At the beginning of our church's baptismal register it states, "St. Mary's congregation started with Ft. Adams." It was, in fact, the discovery of the numerous Catholics working at Fort Adams that prompted Bishop Benedict Joseph Fenwick to assign the newly ordained Father Robert Woodley to Newport to found a congregation.
On April 8, 1828, Father Woodley purchased land on Barney Street that included a schoolhouse, which was later remodeled for use as a church. As the first property held in the name of the Catholic Church in Rhode Island, the land still remains the property of the diocese. Its purchase marked the origin of St. Mary's parish. In November of the same year, the church was consecrated and the parish was officially established. However, the original building soon proved to be too small. Five years later, in 1833, a wooden structure church seating eight hundred was constructed on an adjacent lot and dedicated to St. Joseph.
Statistics from November 1846 document the burgeoning Catholic community in Newport. St. Mary’s parishioners numbered five hundred and eighty-six of Newport’s population of approximately nine thousand. Now, instead of once a month, Mass was offered every Sunday. As the Catholic population continued to grow, it became apparent that the members needed a larger church. Although in use for only a few years, the church constructed in 1833 was poorly built and considered unsafe. On February 2, 1847, Father James Fitton paid $4,000 for the land on Spring Street, where St. Mary's Church now stands.
Shortly thereafter, Patrick C. Keely (1816-1896) of Brooklyn, America's first Catholic Church architect, drew up a blueprint in Gothic Revival style.
Work began on August 7, 1848, with the men of the parish volunteering at least one day's labor to help dig the "trenches." The first stone was laid August 15, and the following day, the walls began to take shape; the church seated 700 worshippers. On June 14, 1849, Bishop Bernard O'Reilly consecrated the building, committing it to the patronage of the Holy Name of Mary, Our Lady of the Isle.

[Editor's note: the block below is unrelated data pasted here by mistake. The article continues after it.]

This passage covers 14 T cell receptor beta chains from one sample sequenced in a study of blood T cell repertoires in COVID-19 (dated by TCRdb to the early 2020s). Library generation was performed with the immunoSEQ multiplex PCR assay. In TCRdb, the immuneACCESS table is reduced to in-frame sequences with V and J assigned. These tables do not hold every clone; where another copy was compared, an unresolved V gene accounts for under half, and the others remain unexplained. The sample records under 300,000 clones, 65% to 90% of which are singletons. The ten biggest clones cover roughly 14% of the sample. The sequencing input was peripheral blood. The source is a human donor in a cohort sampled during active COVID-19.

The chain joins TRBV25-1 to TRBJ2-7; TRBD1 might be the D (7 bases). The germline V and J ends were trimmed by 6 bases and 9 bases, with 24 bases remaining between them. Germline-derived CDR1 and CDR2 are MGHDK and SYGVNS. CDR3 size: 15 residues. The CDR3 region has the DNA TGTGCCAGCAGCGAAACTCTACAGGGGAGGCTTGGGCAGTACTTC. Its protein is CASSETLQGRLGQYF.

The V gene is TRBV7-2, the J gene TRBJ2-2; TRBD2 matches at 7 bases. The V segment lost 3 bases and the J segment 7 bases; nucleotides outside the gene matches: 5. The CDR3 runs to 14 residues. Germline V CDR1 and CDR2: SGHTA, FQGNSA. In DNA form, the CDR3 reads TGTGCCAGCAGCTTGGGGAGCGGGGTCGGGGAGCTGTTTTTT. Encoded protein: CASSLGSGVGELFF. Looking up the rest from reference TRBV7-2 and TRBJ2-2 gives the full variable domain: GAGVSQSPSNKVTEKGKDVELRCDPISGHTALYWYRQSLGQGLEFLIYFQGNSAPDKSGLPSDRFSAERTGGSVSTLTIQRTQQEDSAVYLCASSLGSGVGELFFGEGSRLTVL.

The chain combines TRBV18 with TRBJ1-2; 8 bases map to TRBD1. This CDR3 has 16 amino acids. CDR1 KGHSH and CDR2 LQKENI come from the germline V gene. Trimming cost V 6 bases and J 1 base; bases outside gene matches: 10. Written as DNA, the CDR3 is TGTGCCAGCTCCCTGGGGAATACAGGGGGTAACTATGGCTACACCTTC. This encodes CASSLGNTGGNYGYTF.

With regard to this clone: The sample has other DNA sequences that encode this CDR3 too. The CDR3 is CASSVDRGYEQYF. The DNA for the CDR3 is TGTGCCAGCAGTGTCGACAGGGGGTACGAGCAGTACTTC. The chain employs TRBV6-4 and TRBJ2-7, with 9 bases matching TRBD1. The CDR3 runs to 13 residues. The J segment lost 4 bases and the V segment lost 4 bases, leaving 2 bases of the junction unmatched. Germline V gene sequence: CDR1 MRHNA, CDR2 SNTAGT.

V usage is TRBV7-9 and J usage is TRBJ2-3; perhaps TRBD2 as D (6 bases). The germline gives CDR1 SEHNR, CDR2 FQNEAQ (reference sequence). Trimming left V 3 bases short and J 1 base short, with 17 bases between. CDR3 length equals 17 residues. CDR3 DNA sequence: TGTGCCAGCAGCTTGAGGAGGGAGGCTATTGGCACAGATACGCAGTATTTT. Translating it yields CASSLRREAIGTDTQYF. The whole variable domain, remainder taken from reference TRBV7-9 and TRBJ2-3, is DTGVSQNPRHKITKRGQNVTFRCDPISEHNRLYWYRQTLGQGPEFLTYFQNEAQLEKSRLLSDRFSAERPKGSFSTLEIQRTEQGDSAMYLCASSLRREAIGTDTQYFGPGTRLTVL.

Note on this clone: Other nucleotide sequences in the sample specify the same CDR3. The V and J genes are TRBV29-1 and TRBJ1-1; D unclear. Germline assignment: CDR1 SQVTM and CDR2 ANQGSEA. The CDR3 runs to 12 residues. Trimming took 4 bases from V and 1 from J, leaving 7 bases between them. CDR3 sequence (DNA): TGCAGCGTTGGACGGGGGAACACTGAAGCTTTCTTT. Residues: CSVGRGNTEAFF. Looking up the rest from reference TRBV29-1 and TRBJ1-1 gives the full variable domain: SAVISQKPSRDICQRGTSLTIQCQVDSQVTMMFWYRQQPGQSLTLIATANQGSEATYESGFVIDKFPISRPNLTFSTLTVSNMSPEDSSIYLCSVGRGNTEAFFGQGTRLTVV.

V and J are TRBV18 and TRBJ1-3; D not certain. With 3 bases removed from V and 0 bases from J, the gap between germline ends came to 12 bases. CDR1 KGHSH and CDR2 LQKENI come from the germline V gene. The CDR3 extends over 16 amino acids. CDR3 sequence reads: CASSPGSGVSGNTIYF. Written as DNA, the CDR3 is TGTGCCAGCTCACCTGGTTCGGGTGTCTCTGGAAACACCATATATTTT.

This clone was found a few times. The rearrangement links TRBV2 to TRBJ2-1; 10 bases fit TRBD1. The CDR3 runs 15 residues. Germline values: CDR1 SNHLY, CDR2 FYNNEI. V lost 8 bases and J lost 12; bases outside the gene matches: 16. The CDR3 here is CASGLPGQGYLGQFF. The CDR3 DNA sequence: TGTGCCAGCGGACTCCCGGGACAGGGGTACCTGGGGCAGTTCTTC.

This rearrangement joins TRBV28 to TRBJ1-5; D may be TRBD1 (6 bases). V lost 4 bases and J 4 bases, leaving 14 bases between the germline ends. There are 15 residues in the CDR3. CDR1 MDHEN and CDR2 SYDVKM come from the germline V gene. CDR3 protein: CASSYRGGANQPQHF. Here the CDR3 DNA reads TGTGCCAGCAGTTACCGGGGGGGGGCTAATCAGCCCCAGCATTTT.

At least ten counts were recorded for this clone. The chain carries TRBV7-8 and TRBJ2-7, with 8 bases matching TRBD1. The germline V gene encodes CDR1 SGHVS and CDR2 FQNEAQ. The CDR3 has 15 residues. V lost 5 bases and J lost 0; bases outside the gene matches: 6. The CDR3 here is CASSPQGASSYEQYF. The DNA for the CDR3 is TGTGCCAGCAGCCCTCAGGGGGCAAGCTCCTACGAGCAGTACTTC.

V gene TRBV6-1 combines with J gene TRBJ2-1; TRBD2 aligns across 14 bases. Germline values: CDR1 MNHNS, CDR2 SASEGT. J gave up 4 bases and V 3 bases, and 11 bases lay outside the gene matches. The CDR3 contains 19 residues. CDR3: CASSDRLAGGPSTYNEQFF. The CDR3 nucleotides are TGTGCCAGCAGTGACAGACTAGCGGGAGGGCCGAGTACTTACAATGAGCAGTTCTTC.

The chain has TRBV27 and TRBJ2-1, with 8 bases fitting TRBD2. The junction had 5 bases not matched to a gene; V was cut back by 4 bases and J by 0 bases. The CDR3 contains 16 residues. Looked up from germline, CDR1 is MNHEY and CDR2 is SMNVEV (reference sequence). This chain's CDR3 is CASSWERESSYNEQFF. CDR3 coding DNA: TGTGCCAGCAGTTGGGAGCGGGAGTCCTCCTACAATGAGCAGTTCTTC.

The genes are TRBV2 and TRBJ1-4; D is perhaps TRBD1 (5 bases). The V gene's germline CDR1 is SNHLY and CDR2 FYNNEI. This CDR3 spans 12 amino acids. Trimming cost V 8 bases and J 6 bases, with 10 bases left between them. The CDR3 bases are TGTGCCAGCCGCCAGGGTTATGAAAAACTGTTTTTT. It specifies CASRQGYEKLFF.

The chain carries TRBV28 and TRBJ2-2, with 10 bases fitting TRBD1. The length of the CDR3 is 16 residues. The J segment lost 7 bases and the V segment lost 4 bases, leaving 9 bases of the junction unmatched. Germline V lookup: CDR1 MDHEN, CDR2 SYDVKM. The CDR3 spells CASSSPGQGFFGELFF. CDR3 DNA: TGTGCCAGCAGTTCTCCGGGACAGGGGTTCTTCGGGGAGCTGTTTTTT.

In the late 1800s, the Austrian Tyrolean Art Glass Company fashioned the magnificent stained glass windows for St. Mary’s. The Reverend Phillip Grace, then pastor, supervised the installation of the forty-two stained glass windows that remain as breathtaking now as they were then.
St. Mary's took on new responsibilities during the Civil War (1861-65). The United States Naval Academy relocated from Annapolis, Maryland, to Bellevue Avenue in Newport for four years. During that period, St. Mary's Church served as the chapel for the Naval Academy.
In addition to its official services, St. Mary's hosted a number of society weddings. In 1871, Colonel Jerome Napoleon Bonaparte, grandnephew of the Emperor of France, married Caroline LeRoy Edgar, a granddaughter of Daniel Webster. According to 1881 records, Colonel Bonaparte was one of St. Mary's most generous patrons. In addition, Mrs. Theodore Havenmeyer, wife of the Austrian consul, generously donated the funds for the 1878 renovation of the vestry. These wealthy patrons played an important role in maintaining the church.
Perhaps the most famous and poignant wedding took place on September 12, 1953 when Jacqueline Lee Bouvier was married to then-Senator John Fitzgerald Kennedy (later the 35th President) at St. Mary's Church, Newport. Archbishop Richard Cushing (later Cardinal Cushing) of Boston performed the ceremony, and, over the three years that Kennedy held office, when he and the First Lady spent weekends in Newport, they attended Sunday Mass at St. Mary's Church. They always sat in pew #10.
St. Mary’s Church, its School of Religion, and Rectory were added to the NATIONAL REGISTER OF HISTORIC PLACES, an honor that distinguishes this parish from many others. It was, and still remains, one of the most beautiful edifices in all of New England.